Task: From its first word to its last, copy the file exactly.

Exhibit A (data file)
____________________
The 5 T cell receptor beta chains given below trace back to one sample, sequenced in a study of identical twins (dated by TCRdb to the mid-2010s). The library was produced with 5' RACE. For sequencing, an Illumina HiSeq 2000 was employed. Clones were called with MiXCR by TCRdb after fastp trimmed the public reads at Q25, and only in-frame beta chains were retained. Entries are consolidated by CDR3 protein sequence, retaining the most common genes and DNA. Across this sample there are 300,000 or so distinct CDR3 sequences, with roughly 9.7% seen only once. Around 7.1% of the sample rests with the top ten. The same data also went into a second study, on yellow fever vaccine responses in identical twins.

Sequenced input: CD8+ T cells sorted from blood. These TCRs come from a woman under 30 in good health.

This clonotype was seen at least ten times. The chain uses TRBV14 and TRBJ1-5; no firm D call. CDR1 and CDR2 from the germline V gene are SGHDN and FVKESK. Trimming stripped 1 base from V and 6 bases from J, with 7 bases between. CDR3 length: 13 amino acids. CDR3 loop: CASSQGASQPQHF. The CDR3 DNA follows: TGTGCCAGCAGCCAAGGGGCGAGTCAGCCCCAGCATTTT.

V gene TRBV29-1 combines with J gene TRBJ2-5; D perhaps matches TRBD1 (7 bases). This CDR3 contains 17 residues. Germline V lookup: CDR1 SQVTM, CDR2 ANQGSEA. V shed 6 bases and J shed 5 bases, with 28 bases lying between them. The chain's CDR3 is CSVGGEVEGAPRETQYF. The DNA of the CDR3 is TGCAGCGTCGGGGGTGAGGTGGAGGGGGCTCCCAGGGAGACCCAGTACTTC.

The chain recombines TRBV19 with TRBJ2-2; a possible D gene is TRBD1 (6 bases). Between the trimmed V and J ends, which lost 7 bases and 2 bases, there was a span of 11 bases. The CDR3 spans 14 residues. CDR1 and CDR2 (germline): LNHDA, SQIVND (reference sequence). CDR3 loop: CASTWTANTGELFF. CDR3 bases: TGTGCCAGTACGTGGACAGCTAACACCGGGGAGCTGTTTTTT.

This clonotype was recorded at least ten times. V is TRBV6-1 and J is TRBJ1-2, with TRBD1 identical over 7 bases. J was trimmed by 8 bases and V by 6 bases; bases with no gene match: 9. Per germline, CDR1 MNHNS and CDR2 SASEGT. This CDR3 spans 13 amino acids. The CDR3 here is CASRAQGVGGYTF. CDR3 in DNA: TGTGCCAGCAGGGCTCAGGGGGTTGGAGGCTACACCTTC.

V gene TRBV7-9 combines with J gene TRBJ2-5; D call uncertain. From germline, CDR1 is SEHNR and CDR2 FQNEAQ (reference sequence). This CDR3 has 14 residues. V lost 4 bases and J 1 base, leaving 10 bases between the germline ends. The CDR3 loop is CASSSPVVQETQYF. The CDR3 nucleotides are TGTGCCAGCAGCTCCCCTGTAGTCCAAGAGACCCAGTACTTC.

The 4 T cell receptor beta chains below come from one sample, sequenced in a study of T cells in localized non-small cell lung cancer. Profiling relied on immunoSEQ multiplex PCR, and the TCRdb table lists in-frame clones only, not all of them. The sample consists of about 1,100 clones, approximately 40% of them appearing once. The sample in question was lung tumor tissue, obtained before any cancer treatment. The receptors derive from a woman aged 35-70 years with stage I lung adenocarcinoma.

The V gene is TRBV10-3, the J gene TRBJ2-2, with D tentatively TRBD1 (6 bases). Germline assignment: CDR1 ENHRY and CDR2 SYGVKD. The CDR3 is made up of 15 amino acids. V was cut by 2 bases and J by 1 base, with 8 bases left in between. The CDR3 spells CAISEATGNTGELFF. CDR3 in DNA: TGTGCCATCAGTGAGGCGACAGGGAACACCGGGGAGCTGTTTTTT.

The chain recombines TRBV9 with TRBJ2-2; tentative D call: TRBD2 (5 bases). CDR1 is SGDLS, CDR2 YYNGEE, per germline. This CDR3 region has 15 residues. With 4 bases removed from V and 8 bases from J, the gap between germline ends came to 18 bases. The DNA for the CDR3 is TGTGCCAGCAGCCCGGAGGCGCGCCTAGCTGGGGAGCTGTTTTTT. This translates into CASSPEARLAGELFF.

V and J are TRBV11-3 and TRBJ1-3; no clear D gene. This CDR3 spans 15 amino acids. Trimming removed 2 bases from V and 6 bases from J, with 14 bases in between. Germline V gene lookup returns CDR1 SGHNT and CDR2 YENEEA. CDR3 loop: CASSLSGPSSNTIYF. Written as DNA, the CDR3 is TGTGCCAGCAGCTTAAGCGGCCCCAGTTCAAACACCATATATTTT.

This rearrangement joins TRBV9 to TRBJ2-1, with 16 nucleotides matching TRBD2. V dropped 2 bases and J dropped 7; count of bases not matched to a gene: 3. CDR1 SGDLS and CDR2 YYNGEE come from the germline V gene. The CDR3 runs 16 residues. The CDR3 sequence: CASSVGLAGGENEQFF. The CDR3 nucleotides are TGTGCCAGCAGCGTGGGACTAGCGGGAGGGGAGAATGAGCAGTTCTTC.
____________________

The 5 T cell receptor beta chains given below trace back to one sample, sequenced in a study of identical twins (dated by TCRdb to the mid-2010s). The library was produced with 5' RACE. For sequencing, an Illumina HiSeq 2000 was employed. Clones were called with MiXCR by TCRdb after fastp trimmed the public reads at Q25, and only in-frame beta chains were retained. Entries are consolidated by CDR3 protein sequence, retaining the most common genes and DNA. Across this sample there are 300,000 or so distinct CDR3 sequences, with roughly 9.7% seen only once. Around 7.1% of the sample rests with the top ten. The same data also went into a second study, on yellow fever vaccine responses in identical twins.

Sequenced input: CD8+ T cells sorted from blood. These TCRs come from a woman under 30 in good health.

This clonotype was seen at least ten times. The chain uses TRBV14 and TRBJ1-5; no firm D call. CDR1 and CDR2 from the germline V gene are SGHDN and FVKESK. Trimming stripped 1 base from V and 6 bases from J, with 7 bases between. CDR3 length: 13 amino acids. CDR3 loop: CASSQGASQPQHF. The CDR3 DNA follows: TGTGCCAGCAGCCAAGGGGCGAGTCAGCCCCAGCATTTT.

V gene TRBV29-1 combines with J gene TRBJ2-5; D perhaps matches TRBD1 (7 bases). This CDR3 contains 17 residues. Germline V lookup: CDR1 SQVTM, CDR2 ANQGSEA. V shed 6 bases and J shed 5 bases, with 28 bases lying between them. The chain's CDR3 is CSVGGEVEGAPRETQYF. The DNA of the CDR3 is TGCAGCGTCGGGGGTGAGGTGGAGGGGGCTCCCAGGGAGACCCAGTACTTC.

The chain recombines TRBV19 with TRBJ2-2; a possible D gene is TRBD1 (6 bases). Between the trimmed V and J ends, which lost 7 bases and 2 bases, there was a span of 11 bases. The CDR3 spans 14 residues. CDR1 and CDR2 (germline): LNHDA, SQIVND (reference sequence). CDR3 loop: CASTWTANTGELFF. CDR3 bases: TGTGCCAGTACGTGGACAGCTAACACCGGGGAGCTGTTTTTT.

This clonotype was recorded at least ten times. V is TRBV6-1 and J is TRBJ1-2, with TRBD1 identical over 7 bases. J was trimmed by 8 bases and V by 6 bases; bases with no gene match: 9. Per germline, CDR1 MNHNS and CDR2 SASEGT. This CDR3 spans 13 amino acids. The CDR3 here is CASRAQGVGGYTF. CDR3 in DNA: TGTGCCAGCAGGGCTCAGGGGGTTGGAGGCTACACCTTC.

V gene TRBV7-9 combines with J gene TRBJ2-5; D call uncertain. From germline, CDR1 is SEHNR and CDR2 FQNEAQ (reference sequence). This CDR3 has 14 residues. V lost 4 bases and J 1 base, leaving 10 bases between the germline ends. The CDR3 loop is CASSSPVVQETQYF. The CDR3 nucleotides are TGTGCCAGCAGCTCCCCTGTAGTCCAAGAGACCCAGTACTTC.

The 4 T cell receptor beta chains below come from one sample, sequenced in a study of T cells in localized non-small cell lung cancer. Profiling relied on immunoSEQ multiplex PCR, and the TCRdb table lists in-frame clones only, not all of them. The sample consists of about 1,100 clones, approximately 40% of them appearing once. The sample in question was lung tumor tissue, obtained before any cancer treatment. The receptors derive from a woman aged 35-70 years with stage I lung adenocarcinoma.

The V gene is TRBV10-3, the J gene TRBJ2-2, with D tentatively TRBD1 (6 bases). Germline assignment: CDR1 ENHRY and CDR2 SYGVKD. The CDR3 is made up of 15 amino acids. V was cut by 2 bases and J by 1 base, with 8 bases left in between. The CDR3 spells CAISEATGNTGELFF. CDR3 in DNA: TGTGCCATCAGTGAGGCGACAGGGAACACCGGGGAGCTGTTTTTT.

The chain recombines TRBV9 with TRBJ2-2; tentative D call: TRBD2 (5 bases). CDR1 is SGDLS, CDR2 YYNGEE, per germline. This CDR3 region has 15 residues. With 4 bases removed from V and 8 bases from J, the gap between germline ends came to 18 bases. The DNA for the CDR3 is TGTGCCAGCAGCCCGGAGGCGCGCCTAGCTGGGGAGCTGTTTTTT. This translates into CASSPEARLAGELFF.

V and J are TRBV11-3 and TRBJ1-3; no clear D gene. This CDR3 spans 15 amino acids. Trimming removed 2 bases from V and 6 bases from J, with 14 bases in between. Germline V gene lookup returns CDR1 SGHNT and CDR2 YENEEA. CDR3 loop: CASSLSGPSSNTIYF. Written as DNA, the CDR3 is TGTGCCAGCAGCTTAAGCGGCCCCAGTTCAAACACCATATATTTT.

This rearrangement joins TRBV9 to TRBJ2-1, with 16 nucleotides matching TRBD2. V dropped 2 bases and J dropped 7; count of bases not matched to a gene: 3. CDR1 SGDLS and CDR2 YYNGEE come from the germline V gene. The CDR3 runs 16 residues. The CDR3 sequence: CASSVGLAGGENEQFF. The CDR3 nucleotides are TGTGCCAGCAGCGTGGGACTAGCGGGAGGGGAGAATGAGCAGTTCTTC.